- MIT Press
- United States
This book is the catalogue for an exhibition at the San Antonio Museum of Art. According to the blurb on the inside of the dust jacket “This eye-popping book offers a visual history of the psychedelic sensibility”. It contains a selection of seventy four colour plates of images from the exhibition and three essays, and uses selected images as ‘wallpaper’ to divide the sections and as endpapers.
I very much enjoyed reading this book, though at times I wish that the book was bigger as detail in some of the images is missed at this size (even though at 30 x 20 cm it is not small by any means).
In my view, its title generates a slight problem: Psychedelic: Optical and Visionary art since the 1960’s. The word psychedelic brings with it associations of drug use not inherent in the word itself, but inevitably fosters an attitude towards the book’s content. Whilst these issues are dealt with in various parts of the written text, I feel there is a little too much emphasis on drug related hallucinogenic experience over other forms of “mind-manifesting” (Greek derivation for the word pyschedelic) states such as shamanic practice, religious ritual, dreams etc…
The book’s foreword suggests that now is an appropriate time to present this work – our “nirvanic times” that echo with the spirit of the 1960’s. Whether you agree with this or not, the book is a useful gathering of work that shares a particular aesthetic.
The first essay, an overview with a running commentary for each artist, serves as useful scene setting for the scope of the book allowing David Rubin, the curator of the exhibition, to “investigate the notion of a psychedelic sensibility within the context of contemporary art”. I found it very interesting and helpful to see how and why different artists came to make their work, and to touch on the wide range of historical and cultural antecedents to this work, for instance, shamanism, mathematical models, Buddhism, the digital revolution, science, pointillism to name but a few.
The artist’s work varies from the purely abstract experience of Philip Taaffe’s work for instance and Fred Tomaselli’s “utopia for the eyes” (the book’s cover image), to Alex Grey’s finely detailed LSD induced figurative representations of the fragility of the human body and to the surreal installations of Yayoi Kusama. As with all the work in this book, the degree to which each artist uses drugs to find inspiration or seeks to convey a particular meaning with their work varies greatly. An examination of what constitutes “optical” art and “visionary” unfolds as this essay progresses. It is refreshing to see this be art-led rather than theory-led, with the artist’s work itself telling the story. Rubin concludes that these artists are “merely conduits for transmitting optically charged information, enticing viewers into sumptuous wonderlands for inquiry, speculation and connectivity.”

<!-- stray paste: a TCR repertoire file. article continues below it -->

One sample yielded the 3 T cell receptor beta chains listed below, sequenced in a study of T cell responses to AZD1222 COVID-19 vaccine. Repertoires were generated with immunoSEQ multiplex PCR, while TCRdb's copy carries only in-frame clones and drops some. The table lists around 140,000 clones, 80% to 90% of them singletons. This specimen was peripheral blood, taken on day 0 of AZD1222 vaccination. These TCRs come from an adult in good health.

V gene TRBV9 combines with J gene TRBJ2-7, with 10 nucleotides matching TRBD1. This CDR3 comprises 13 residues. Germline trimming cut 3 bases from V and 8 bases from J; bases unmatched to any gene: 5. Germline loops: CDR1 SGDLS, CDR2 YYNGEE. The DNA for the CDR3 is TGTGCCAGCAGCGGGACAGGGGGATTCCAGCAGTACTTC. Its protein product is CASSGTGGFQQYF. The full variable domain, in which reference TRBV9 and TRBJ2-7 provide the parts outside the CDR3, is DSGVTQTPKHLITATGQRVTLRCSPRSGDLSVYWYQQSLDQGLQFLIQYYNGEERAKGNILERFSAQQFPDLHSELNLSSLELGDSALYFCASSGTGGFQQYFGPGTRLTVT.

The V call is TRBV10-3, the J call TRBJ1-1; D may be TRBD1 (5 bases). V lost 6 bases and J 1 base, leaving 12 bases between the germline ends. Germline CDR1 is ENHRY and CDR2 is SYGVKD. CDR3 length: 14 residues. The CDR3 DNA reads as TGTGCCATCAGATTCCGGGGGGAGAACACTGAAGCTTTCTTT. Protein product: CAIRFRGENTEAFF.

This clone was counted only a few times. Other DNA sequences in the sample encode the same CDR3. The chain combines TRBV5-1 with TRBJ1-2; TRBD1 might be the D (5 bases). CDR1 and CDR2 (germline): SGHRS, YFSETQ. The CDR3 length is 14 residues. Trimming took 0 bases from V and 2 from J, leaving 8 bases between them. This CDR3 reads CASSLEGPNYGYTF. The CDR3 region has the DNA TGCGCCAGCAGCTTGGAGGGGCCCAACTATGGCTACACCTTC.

As far as commentary goes, I found Robert Morgan’s essay the most insightful and balanced. Much of the discussion and content of the book is US biased, but Morgan widens the context to European traditions and tackles the sticky question of how far “mind expanding art” is able to transmit a given meaning, citing Duchamp’s suggestions that the art object may not be interpreted or experienced by an audience as the artist intended (seemingly in contradiction to Rubin’s concluding remarks above). He also tentatively suggests a useful framework for grouping the work within the book into the broad categories of visionary, optical and narrative/allegorical (expressing lived or subconscious experience).
The essay by Daniel Pinchbeck was the most problematic in my view due to its gushing style and absorption in its concern with the importance of psychedelic drugs. He claims that we are on the verge of a revolution of consciousness (he is the author of a book on the Mayan prophecies for 2012). In two years time come back to me if he is right (if we are still here) but the big problem in my opinion – and this may apply to some psychedelic art – is that the intense nature of hallucinogenic experience may allow the user to see things clearly but this may not (as Morgan pointed out) be as clear to everyone else. Issues about misuse or misunderstanding of drugs in the West may further alienate those who are not converts already. Whilst I agree with some of what he suggests, his occasional sweeping statements do not help his arguments and his citing of research by Dr Alexey Dmitriev for example, that our galaxy is passing through an intense field of cosmic rays causing planetary pole reversals to support his ideas about “the end of ego-based materialism”, is likely to switch off more sceptical readers. However, I do get fed up sometimes with dry, rationally balanced arguments and part of me wonders if perhaps Pinchbeck is right that we do need an almighty kick up the derrière and a radical re-feeling rather than a re-thinking to do something to remedy the ways that humans have trashed the world.
In conclusion then, I would recommend this book to anyone interested in altered states and layers of the psyche and how these manifest through art. Some of the images are intriguing and visually arresting and the written commentary, whilst limited in some ways, offers a good overview of the historical and cultural contexts of the artworks. I would have liked to have read more on the links between this ‘genre’ with other forms of religion, art, culture and even mental illness, rather than delineating it as a distinct historical movement, but I guess without this coinage the exhibition would not have happened in the first place. And if we buy into Pinchbeck’s ideas, this is part of the revolution!